Sports Card Investing - Market Cap Analysis
Market Cap Analysis
The sports card market has been on fire as of late and as a result data is being generated at a furious rate. Unfortunately this momentum has picked up so quickly that our ability to capture and analyze the data is still far behind. Geoff over at SportsCardInvestor.com (use promo code ROTOGRINDERS for 20% off 1st payment on any subscription) is doing his part to collect and visualize this valuable data for us and I plan to do my best at exploring ways we can use this data to profit. One concept we have introduced over the last few weeks is the Market Cap of a player’s graded cards. In this article we will detail how exactly we are calculating this metric and some ways it may help us better understand the market.
Market Capitalization, also referred to as “Market Cap”, is a financial calculation that is oftentimes used in the stock market to get an idea of what the market believes a company is worth. To get to this number for a publicly traded company you would take the number of outstanding shares and multiply it by the average price of one share of stock. For example, if XYZ Inc. had 1 million shares outstanding and each share was selling at $100 then the market cap for this company would be $100 million. This information allows stock market investors to better group different companies and gauge things like risk and potential growth. It is my idea that we can do similar things using market cap while investing in sports cards.
Calculating the market cap for a stock is fairly simple given that the number of shares outstanding is publicly available and the market is so liquid that getting an accurate and up to date share price can be done in a matter of seconds. We are not as fortunate when looking at sports cards. Unless a card is serial numbered we do not know how many of a certain card has been printed. We also run into issues when determining a fair market value for a card since liquidity is not nearly as high for sports cards as it is for the stocks. That being said we still have ways to get to a ballpark number that we can analyze.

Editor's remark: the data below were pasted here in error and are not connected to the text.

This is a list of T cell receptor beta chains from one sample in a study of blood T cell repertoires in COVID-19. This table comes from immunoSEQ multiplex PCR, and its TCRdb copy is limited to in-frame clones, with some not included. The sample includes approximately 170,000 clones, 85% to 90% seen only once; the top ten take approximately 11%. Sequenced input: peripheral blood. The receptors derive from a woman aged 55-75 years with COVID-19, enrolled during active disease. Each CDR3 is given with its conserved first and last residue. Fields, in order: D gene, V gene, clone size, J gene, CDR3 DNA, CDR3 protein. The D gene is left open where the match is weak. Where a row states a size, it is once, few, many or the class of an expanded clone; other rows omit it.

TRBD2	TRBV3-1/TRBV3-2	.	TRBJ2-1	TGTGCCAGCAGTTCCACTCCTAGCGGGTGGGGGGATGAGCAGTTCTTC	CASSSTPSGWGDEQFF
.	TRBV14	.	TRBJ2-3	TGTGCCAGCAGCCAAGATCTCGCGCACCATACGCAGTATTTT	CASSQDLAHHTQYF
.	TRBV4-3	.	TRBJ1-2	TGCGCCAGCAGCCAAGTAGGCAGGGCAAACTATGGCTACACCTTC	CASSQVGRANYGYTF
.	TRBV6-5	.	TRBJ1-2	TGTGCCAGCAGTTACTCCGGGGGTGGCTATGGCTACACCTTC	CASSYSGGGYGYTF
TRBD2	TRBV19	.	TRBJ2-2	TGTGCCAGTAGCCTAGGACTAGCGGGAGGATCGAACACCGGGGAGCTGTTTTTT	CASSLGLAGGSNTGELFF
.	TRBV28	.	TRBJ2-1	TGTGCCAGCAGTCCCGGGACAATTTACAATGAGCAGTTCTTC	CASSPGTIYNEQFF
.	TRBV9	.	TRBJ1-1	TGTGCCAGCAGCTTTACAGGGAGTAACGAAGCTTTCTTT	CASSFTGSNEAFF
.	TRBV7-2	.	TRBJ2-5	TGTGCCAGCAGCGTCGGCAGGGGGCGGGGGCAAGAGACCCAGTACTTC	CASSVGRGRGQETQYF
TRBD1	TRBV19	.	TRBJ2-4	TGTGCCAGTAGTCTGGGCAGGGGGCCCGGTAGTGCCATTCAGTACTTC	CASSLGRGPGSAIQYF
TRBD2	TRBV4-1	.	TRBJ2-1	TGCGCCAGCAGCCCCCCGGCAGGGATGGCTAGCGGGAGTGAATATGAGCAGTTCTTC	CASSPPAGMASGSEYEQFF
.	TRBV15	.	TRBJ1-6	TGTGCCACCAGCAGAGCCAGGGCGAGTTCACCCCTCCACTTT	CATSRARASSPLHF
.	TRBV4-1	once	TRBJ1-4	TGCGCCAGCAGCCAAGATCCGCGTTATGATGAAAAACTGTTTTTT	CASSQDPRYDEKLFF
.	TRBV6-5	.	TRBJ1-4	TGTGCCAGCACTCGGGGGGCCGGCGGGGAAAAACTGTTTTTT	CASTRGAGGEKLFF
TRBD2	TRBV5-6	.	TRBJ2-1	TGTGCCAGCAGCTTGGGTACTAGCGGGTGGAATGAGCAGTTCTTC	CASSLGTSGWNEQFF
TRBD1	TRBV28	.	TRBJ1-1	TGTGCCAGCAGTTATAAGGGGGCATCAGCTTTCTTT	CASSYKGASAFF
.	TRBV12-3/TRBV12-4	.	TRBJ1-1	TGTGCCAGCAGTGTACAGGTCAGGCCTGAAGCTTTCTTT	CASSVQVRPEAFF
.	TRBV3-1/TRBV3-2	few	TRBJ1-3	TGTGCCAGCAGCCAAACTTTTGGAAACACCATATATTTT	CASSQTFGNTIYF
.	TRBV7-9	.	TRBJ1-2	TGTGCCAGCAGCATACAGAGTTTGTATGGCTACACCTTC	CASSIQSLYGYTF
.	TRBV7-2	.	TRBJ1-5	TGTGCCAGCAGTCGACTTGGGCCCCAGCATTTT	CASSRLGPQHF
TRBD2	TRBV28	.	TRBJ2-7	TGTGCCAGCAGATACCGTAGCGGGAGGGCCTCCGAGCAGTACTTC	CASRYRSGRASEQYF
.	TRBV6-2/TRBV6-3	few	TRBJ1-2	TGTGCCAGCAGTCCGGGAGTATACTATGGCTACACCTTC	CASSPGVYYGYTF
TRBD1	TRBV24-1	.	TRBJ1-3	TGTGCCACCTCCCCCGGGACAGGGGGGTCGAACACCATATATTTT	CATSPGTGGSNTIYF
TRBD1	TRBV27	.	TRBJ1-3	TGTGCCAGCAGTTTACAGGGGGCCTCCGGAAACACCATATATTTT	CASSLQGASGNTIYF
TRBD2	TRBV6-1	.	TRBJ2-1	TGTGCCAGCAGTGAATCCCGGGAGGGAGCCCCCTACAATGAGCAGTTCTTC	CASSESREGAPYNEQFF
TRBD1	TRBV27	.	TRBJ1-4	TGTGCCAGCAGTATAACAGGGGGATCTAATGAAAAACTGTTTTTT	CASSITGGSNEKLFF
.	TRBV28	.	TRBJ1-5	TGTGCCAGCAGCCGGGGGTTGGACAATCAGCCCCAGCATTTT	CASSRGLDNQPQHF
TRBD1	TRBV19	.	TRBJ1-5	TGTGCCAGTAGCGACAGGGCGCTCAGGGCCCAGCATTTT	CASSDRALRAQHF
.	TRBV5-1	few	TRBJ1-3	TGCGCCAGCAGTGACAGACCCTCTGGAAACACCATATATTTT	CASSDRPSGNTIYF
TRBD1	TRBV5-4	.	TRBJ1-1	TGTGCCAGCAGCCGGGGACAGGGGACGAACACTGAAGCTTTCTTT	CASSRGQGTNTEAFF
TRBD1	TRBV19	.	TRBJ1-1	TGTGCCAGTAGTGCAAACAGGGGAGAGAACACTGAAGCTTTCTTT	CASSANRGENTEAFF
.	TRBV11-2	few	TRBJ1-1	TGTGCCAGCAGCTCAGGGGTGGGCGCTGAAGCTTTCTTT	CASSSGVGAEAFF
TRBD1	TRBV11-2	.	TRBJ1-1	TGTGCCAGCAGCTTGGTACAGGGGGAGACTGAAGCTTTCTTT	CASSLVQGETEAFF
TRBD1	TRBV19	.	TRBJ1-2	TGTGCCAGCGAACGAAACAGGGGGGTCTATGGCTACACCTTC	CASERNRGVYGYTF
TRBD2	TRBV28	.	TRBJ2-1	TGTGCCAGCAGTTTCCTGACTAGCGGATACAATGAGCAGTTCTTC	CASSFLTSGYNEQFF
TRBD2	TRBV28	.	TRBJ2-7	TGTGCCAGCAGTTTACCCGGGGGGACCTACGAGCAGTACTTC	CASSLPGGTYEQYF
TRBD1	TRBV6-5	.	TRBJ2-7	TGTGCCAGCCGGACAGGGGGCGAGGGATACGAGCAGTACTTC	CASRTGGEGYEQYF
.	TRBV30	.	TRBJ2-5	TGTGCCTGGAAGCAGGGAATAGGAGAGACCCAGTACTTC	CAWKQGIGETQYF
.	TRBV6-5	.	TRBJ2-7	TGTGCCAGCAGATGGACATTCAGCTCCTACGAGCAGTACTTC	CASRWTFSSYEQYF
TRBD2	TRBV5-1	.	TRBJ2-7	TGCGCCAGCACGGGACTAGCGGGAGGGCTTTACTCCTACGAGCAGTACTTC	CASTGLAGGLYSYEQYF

We first need to get an idea of a card’s population. To do this we can use the population reports from PSA and BGS which will let us know how many of a certain card has been graded by the grading company. Below is a snapshot of Lebron James 2003 Topps Chrome population at PSA. It is broken down by grade which will help us match the grade with the appropriate price to get the most accurate market cap.
Now that we have the graded population of a card we need to determine the current market price of that card. For more popular cards we can use Sports Card Investor’s Price Movement tool to get a 7 or 14 day average price. The first image below is an example of results for Lebron James 2003 PSA 10. For less traded cards we will need to use the Chart Any Card tool and do a little digging into the results. The second set of images below is my search for a 2003 Topps Chrome PSA 8 which is not captured in the Price Movement tool.
Armed with the graded population and current market price of a card we can now calculate that card’s market cap. If we do this for as many cards as we can for a given player we can paint a decent picture of that player’s market cap. Below are a few examples of Lebron James’ rookie cards and their market caps.
Understanding a Player’s Market
Unlike in the stock market where a company almost always has just one type of stock you can buy, a player can have more cards than you can count in just their rookie year alone. This fact makes it very difficult to make heads and tails about how the market values each of these cards. Using market cap data we can more easily compare a player’s cards to each other.
As we can see in this table at $60.4 mil Topps Chrome makes up 77% of Lebron’s rookie market cap despite only making up 44% of the population. Collectors and investors clearly value this card more than any other of Lebron’s mainstream rookie cards. This type of analysis might be even more interesting to look at for a more modern player. Is 77% a reasonable benchmark for a player’s most popular set? Is it more balanced for modern cards when multiple sets like Prizm, Optic, and Select co-exist? These are the types of questions we can answer with more robust market cap data.